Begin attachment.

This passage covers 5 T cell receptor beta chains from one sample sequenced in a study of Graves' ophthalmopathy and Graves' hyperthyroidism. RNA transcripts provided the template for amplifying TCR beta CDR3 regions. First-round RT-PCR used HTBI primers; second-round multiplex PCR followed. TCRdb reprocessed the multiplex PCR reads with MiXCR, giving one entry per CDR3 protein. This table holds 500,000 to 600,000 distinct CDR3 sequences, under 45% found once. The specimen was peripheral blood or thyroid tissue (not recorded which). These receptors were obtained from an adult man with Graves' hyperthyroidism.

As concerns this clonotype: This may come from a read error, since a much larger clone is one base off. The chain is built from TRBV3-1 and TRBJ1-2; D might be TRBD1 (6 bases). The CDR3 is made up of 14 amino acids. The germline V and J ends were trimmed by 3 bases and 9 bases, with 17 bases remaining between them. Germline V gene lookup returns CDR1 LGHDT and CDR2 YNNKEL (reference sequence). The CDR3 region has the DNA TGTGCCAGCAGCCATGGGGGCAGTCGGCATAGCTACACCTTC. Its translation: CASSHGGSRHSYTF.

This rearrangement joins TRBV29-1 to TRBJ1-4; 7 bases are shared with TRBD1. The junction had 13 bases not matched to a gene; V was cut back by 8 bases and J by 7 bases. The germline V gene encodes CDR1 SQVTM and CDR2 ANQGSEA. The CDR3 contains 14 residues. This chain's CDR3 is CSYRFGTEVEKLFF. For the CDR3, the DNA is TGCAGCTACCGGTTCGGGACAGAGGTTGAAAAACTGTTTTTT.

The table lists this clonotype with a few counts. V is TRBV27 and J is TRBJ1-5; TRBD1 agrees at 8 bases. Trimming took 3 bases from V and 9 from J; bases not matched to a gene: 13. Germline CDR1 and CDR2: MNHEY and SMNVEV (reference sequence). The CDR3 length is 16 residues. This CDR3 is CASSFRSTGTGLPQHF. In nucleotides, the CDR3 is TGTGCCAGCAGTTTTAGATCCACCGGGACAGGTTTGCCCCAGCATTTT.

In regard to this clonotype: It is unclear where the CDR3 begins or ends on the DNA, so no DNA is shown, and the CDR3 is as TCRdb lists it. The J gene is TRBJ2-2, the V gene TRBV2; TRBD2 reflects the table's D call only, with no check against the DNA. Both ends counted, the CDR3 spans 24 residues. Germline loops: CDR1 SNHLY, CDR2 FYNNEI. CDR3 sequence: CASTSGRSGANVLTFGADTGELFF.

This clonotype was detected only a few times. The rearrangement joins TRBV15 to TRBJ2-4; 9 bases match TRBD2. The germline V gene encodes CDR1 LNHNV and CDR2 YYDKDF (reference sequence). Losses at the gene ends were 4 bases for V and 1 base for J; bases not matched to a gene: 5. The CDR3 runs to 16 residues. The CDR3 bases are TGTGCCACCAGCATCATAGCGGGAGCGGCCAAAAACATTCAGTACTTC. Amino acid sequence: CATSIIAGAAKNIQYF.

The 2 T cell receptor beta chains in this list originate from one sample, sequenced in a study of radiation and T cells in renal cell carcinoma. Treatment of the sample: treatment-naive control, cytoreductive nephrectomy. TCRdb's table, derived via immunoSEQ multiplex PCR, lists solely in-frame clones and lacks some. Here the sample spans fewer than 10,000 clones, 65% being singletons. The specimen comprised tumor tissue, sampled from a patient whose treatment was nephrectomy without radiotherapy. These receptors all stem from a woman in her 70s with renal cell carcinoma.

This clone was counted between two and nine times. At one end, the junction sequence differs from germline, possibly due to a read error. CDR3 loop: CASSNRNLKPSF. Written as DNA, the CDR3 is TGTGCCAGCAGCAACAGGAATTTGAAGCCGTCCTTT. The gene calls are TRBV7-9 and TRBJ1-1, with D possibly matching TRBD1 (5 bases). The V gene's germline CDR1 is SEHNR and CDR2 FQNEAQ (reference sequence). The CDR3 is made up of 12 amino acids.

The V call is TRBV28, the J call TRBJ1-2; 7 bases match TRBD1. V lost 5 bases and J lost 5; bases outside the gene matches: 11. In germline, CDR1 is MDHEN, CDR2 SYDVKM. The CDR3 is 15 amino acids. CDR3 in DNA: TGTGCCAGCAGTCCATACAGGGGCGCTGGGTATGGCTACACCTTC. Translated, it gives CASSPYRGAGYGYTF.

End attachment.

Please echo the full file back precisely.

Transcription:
This passage covers 5 T cell receptor beta chains from one sample sequenced in a study of Graves' ophthalmopathy and Graves' hyperthyroidism. RNA transcripts provided the template for amplifying TCR beta CDR3 regions. First-round RT-PCR used HTBI primers; second-round multiplex PCR followed. TCRdb reprocessed the multiplex PCR reads with MiXCR, giving one entry per CDR3 protein. This table holds 500,000 to 600,000 distinct CDR3 sequences, under 45% found once. The specimen was peripheral blood or thyroid tissue (not recorded which). These receptors were obtained from an adult man with Graves' hyperthyroidism.

As concerns this clonotype: This may come from a read error, since a much larger clone is one base off. The chain is built from TRBV3-1 and TRBJ1-2; D might be TRBD1 (6 bases). The CDR3 is made up of 14 amino acids. The germline V and J ends were trimmed by 3 bases and 9 bases, with 17 bases remaining between them. Germline V gene lookup returns CDR1 LGHDT and CDR2 YNNKEL (reference sequence). The CDR3 region has the DNA TGTGCCAGCAGCCATGGGGGCAGTCGGCATAGCTACACCTTC. Its translation: CASSHGGSRHSYTF.

This rearrangement joins TRBV29-1 to TRBJ1-4; 7 bases are shared with TRBD1. The junction had 13 bases not matched to a gene; V was cut back by 8 bases and J by 7 bases. The germline V gene encodes CDR1 SQVTM and CDR2 ANQGSEA. The CDR3 contains 14 residues. This chain's CDR3 is CSYRFGTEVEKLFF. For the CDR3, the DNA is TGCAGCTACCGGTTCGGGACAGAGGTTGAAAAACTGTTTTTT.

The table lists this clonotype with a few counts. V is TRBV27 and J is TRBJ1-5; TRBD1 agrees at 8 bases. Trimming took 3 bases from V and 9 from J; bases not matched to a gene: 13. Germline CDR1 and CDR2: MNHEY and SMNVEV (reference sequence). The CDR3 length is 16 residues. This CDR3 is CASSFRSTGTGLPQHF. In nucleotides, the CDR3 is TGTGCCAGCAGTTTTAGATCCACCGGGACAGGTTTGCCCCAGCATTTT.

In regard to this clonotype: It is unclear where the CDR3 begins or ends on the DNA, so no DNA is shown, and the CDR3 is as TCRdb lists it. The J gene is TRBJ2-2, the V gene TRBV2; TRBD2 reflects the table's D call only, with no check against the DNA. Both ends counted, the CDR3 spans 24 residues. Germline loops: CDR1 SNHLY, CDR2 FYNNEI. CDR3 sequence: CASTSGRSGANVLTFGADTGELFF.

This clonotype was detected only a few times. The rearrangement joins TRBV15 to TRBJ2-4; 9 bases match TRBD2. The germline V gene encodes CDR1 LNHNV and CDR2 YYDKDF (reference sequence). Losses at the gene ends were 4 bases for V and 1 base for J; bases not matched to a gene: 5. The CDR3 runs to 16 residues. The CDR3 bases are TGTGCCACCAGCATCATAGCGGGAGCGGCCAAAAACATTCAGTACTTC. Amino acid sequence: CATSIIAGAAKNIQYF.

The 2 T cell receptor beta chains in this list originate from one sample, sequenced in a study of radiation and T cells in renal cell carcinoma. Treatment of the sample: treatment-naive control, cytoreductive nephrectomy. TCRdb's table, derived via immunoSEQ multiplex PCR, lists solely in-frame clones and lacks some. Here the sample spans fewer than 10,000 clones, 65% being singletons. The specimen comprised tumor tissue, sampled from a patient whose treatment was nephrectomy without radiotherapy. These receptors all stem from a woman in her 70s with renal cell carcinoma.

This clone was counted between two and nine times. At one end, the junction sequence differs from germline, possibly due to a read error. CDR3 loop: CASSNRNLKPSF. Written as DNA, the CDR3 is TGTGCCAGCAGCAACAGGAATTTGAAGCCGTCCTTT. The gene calls are TRBV7-9 and TRBJ1-1, with D possibly matching TRBD1 (5 bases). The V gene's germline CDR1 is SEHNR and CDR2 FQNEAQ (reference sequence). The CDR3 is made up of 12 amino acids.

The V call is TRBV28, the J call TRBJ1-2; 7 bases match TRBD1. V lost 5 bases and J lost 5; bases outside the gene matches: 11. In germline, CDR1 is MDHEN, CDR2 SYDVKM. The CDR3 is 15 amino acids. CDR3 in DNA: TGTGCCAGCAGTCCATACAGGGGCGCTGGGTATGGCTACACCTTC. Translated, it gives CASSPYRGAGYGYTF.